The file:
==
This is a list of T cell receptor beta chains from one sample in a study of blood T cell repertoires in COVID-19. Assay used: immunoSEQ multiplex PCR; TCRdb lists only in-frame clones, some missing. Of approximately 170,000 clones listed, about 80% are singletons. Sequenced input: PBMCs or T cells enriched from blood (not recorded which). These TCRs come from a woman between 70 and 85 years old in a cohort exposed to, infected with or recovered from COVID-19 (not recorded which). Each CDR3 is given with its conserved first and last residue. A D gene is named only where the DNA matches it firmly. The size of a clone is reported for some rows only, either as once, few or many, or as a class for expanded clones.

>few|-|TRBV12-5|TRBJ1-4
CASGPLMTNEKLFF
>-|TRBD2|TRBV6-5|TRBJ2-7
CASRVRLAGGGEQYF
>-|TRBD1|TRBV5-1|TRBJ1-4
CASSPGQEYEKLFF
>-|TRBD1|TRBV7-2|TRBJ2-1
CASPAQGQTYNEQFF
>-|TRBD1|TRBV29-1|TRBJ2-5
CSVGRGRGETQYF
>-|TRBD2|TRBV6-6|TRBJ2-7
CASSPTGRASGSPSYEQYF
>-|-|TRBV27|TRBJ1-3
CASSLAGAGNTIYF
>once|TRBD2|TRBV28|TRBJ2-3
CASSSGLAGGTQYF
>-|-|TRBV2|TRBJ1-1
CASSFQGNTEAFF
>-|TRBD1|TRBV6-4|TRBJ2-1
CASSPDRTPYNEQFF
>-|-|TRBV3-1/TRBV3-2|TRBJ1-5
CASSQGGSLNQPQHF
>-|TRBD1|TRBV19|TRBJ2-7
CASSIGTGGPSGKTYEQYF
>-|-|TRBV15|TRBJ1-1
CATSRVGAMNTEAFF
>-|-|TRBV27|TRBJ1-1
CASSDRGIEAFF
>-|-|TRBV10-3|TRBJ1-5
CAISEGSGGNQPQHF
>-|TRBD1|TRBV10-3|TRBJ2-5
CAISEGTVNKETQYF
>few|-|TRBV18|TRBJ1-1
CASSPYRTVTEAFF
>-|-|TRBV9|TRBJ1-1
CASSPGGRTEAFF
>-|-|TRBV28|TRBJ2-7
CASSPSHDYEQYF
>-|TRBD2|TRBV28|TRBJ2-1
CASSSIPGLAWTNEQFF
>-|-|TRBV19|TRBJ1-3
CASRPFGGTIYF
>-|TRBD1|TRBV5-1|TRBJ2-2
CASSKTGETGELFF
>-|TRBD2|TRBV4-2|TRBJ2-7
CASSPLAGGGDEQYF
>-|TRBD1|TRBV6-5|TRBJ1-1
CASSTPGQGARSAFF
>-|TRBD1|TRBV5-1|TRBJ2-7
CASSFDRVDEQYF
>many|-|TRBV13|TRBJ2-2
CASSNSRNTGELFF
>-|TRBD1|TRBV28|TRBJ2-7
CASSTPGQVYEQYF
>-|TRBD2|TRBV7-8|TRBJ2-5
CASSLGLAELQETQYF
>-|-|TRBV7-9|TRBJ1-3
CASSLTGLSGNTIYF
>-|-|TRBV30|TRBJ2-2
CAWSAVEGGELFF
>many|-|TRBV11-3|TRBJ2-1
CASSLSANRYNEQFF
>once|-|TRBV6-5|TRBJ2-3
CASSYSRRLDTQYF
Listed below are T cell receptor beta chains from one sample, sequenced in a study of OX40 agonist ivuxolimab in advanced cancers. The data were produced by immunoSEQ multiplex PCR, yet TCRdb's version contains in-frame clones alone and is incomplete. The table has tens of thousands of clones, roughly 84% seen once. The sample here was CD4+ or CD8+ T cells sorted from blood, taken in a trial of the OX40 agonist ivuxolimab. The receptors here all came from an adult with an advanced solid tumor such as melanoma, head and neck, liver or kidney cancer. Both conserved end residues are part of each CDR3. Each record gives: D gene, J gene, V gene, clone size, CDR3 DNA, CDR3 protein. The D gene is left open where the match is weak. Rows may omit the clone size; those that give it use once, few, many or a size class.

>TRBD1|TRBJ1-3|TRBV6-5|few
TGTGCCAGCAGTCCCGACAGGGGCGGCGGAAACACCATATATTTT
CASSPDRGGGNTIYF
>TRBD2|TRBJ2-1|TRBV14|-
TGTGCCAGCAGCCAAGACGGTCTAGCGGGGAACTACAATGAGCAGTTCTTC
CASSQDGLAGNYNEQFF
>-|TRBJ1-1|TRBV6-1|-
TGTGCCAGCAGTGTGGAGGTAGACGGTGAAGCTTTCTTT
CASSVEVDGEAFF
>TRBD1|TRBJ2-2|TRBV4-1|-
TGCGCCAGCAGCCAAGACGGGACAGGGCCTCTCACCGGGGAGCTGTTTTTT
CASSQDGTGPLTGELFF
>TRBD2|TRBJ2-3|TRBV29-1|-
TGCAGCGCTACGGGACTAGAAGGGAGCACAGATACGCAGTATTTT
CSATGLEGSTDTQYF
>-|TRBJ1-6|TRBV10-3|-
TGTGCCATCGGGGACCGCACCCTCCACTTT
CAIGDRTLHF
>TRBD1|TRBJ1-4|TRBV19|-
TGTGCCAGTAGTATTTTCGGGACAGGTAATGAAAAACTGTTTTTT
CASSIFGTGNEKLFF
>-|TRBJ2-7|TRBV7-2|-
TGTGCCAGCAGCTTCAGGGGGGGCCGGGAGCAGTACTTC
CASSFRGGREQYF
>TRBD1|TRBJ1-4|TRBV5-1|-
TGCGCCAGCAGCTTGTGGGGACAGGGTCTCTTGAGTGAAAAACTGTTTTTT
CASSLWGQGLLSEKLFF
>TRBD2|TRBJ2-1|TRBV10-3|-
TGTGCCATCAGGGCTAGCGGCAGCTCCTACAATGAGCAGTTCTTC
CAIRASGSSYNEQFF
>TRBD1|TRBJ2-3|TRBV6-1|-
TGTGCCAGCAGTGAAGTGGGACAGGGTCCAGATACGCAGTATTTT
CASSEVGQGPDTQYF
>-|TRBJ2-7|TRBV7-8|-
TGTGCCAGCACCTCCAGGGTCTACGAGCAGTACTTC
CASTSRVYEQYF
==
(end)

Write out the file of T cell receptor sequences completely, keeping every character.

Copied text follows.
This is a list of T cell receptor beta chains from one sample in a study of blood T cell repertoires in COVID-19. Assay used: immunoSEQ multiplex PCR; TCRdb lists only in-frame clones, some missing. Of approximately 170,000 clones listed, about 80% are singletons. Sequenced input: PBMCs or T cells enriched from blood (not recorded which). These TCRs come from a woman between 70 and 85 years old in a cohort exposed to, infected with or recovered from COVID-19 (not recorded which). Each CDR3 is given with its conserved first and last residue. A D gene is named only where the DNA matches it firmly. The size of a clone is reported for some rows only, either as once, few or many, or as a class for expanded clones.

>few|-|TRBV12-5|TRBJ1-4
CASGPLMTNEKLFF
>-|TRBD2|TRBV6-5|TRBJ2-7
CASRVRLAGGGEQYF
>-|TRBD1|TRBV5-1|TRBJ1-4
CASSPGQEYEKLFF
>-|TRBD1|TRBV7-2|TRBJ2-1
CASPAQGQTYNEQFF
>-|TRBD1|TRBV29-1|TRBJ2-5
CSVGRGRGETQYF
>-|TRBD2|TRBV6-6|TRBJ2-7
CASSPTGRASGSPSYEQYF
>-|-|TRBV27|TRBJ1-3
CASSLAGAGNTIYF
>once|TRBD2|TRBV28|TRBJ2-3
CASSSGLAGGTQYF
>-|-|TRBV2|TRBJ1-1
CASSFQGNTEAFF
>-|TRBD1|TRBV6-4|TRBJ2-1
CASSPDRTPYNEQFF
>-|-|TRBV3-1/TRBV3-2|TRBJ1-5
CASSQGGSLNQPQHF
>-|TRBD1|TRBV19|TRBJ2-7
CASSIGTGGPSGKTYEQYF
>-|-|TRBV15|TRBJ1-1
CATSRVGAMNTEAFF
>-|-|TRBV27|TRBJ1-1
CASSDRGIEAFF
>-|-|TRBV10-3|TRBJ1-5
CAISEGSGGNQPQHF
>-|TRBD1|TRBV10-3|TRBJ2-5
CAISEGTVNKETQYF
>few|-|TRBV18|TRBJ1-1
CASSPYRTVTEAFF
>-|-|TRBV9|TRBJ1-1
CASSPGGRTEAFF
>-|-|TRBV28|TRBJ2-7
CASSPSHDYEQYF
>-|TRBD2|TRBV28|TRBJ2-1
CASSSIPGLAWTNEQFF
>-|-|TRBV19|TRBJ1-3
CASRPFGGTIYF
>-|TRBD1|TRBV5-1|TRBJ2-2
CASSKTGETGELFF
>-|TRBD2|TRBV4-2|TRBJ2-7
CASSPLAGGGDEQYF
>-|TRBD1|TRBV6-5|TRBJ1-1
CASSTPGQGARSAFF
>-|TRBD1|TRBV5-1|TRBJ2-7
CASSFDRVDEQYF
>many|-|TRBV13|TRBJ2-2
CASSNSRNTGELFF
>-|TRBD1|TRBV28|TRBJ2-7
CASSTPGQVYEQYF
>-|TRBD2|TRBV7-8|TRBJ2-5
CASSLGLAELQETQYF
>-|-|TRBV7-9|TRBJ1-3
CASSLTGLSGNTIYF
>-|-|TRBV30|TRBJ2-2
CAWSAVEGGELFF
>many|-|TRBV11-3|TRBJ2-1
CASSLSANRYNEQFF
>once|-|TRBV6-5|TRBJ2-3
CASSYSRRLDTQYF
Listed below are T cell receptor beta chains from one sample, sequenced in a study of OX40 agonist ivuxolimab in advanced cancers. The data were produced by immunoSEQ multiplex PCR, yet TCRdb's version contains in-frame clones alone and is incomplete. The table has tens of thousands of clones, roughly 84% seen once. The sample here was CD4+ or CD8+ T cells sorted from blood, taken in a trial of the OX40 agonist ivuxolimab. The receptors here all came from an adult with an advanced solid tumor such as melanoma, head and neck, liver or kidney cancer. Both conserved end residues are part of each CDR3. Each record gives: D gene, J gene, V gene, clone size, CDR3 DNA, CDR3 protein. The D gene is left open where the match is weak. Rows may omit the clone size; those that give it use once, few, many or a size class.

>TRBD1|TRBJ1-3|TRBV6-5|few
TGTGCCAGCAGTCCCGACAGGGGCGGCGGAAACACCATATATTTT
CASSPDRGGGNTIYF
>TRBD2|TRBJ2-1|TRBV14|-
TGTGCCAGCAGCCAAGACGGTCTAGCGGGGAACTACAATGAGCAGTTCTTC
CASSQDGLAGNYNEQFF
>-|TRBJ1-1|TRBV6-1|-
TGTGCCAGCAGTGTGGAGGTAGACGGTGAAGCTTTCTTT
CASSVEVDGEAFF
>TRBD1|TRBJ2-2|TRBV4-1|-
TGCGCCAGCAGCCAAGACGGGACAGGGCCTCTCACCGGGGAGCTGTTTTTT
CASSQDGTGPLTGELFF
>TRBD2|TRBJ2-3|TRBV29-1|-
TGCAGCGCTACGGGACTAGAAGGGAGCACAGATACGCAGTATTTT
CSATGLEGSTDTQYF
>-|TRBJ1-6|TRBV10-3|-
TGTGCCATCGGGGACCGCACCCTCCACTTT
CAIGDRTLHF
>TRBD1|TRBJ1-4|TRBV19|-
TGTGCCAGTAGTATTTTCGGGACAGGTAATGAAAAACTGTTTTTT
CASSIFGTGNEKLFF
>-|TRBJ2-7|TRBV7-2|-
TGTGCCAGCAGCTTCAGGGGGGGCCGGGAGCAGTACTTC
CASSFRGGREQYF
>TRBD1|TRBJ1-4|TRBV5-1|-
TGCGCCAGCAGCTTGTGGGGACAGGGTCTCTTGAGTGAAAAACTGTTTTTT
CASSLWGQGLLSEKLFF
>TRBD2|TRBJ2-1|TRBV10-3|-
TGTGCCATCAGGGCTAGCGGCAGCTCCTACAATGAGCAGTTCTTC
CAIRASGSSYNEQFF
>TRBD1|TRBJ2-3|TRBV6-1|-
TGTGCCAGCAGTGAAGTGGGACAGGGTCCAGATACGCAGTATTTT
CASSEVGQGPDTQYF
>-|TRBJ2-7|TRBV7-8|-
TGTGCCAGCACCTCCAGGGTCTACGAGCAGTACTTC
CASTSRVYEQYF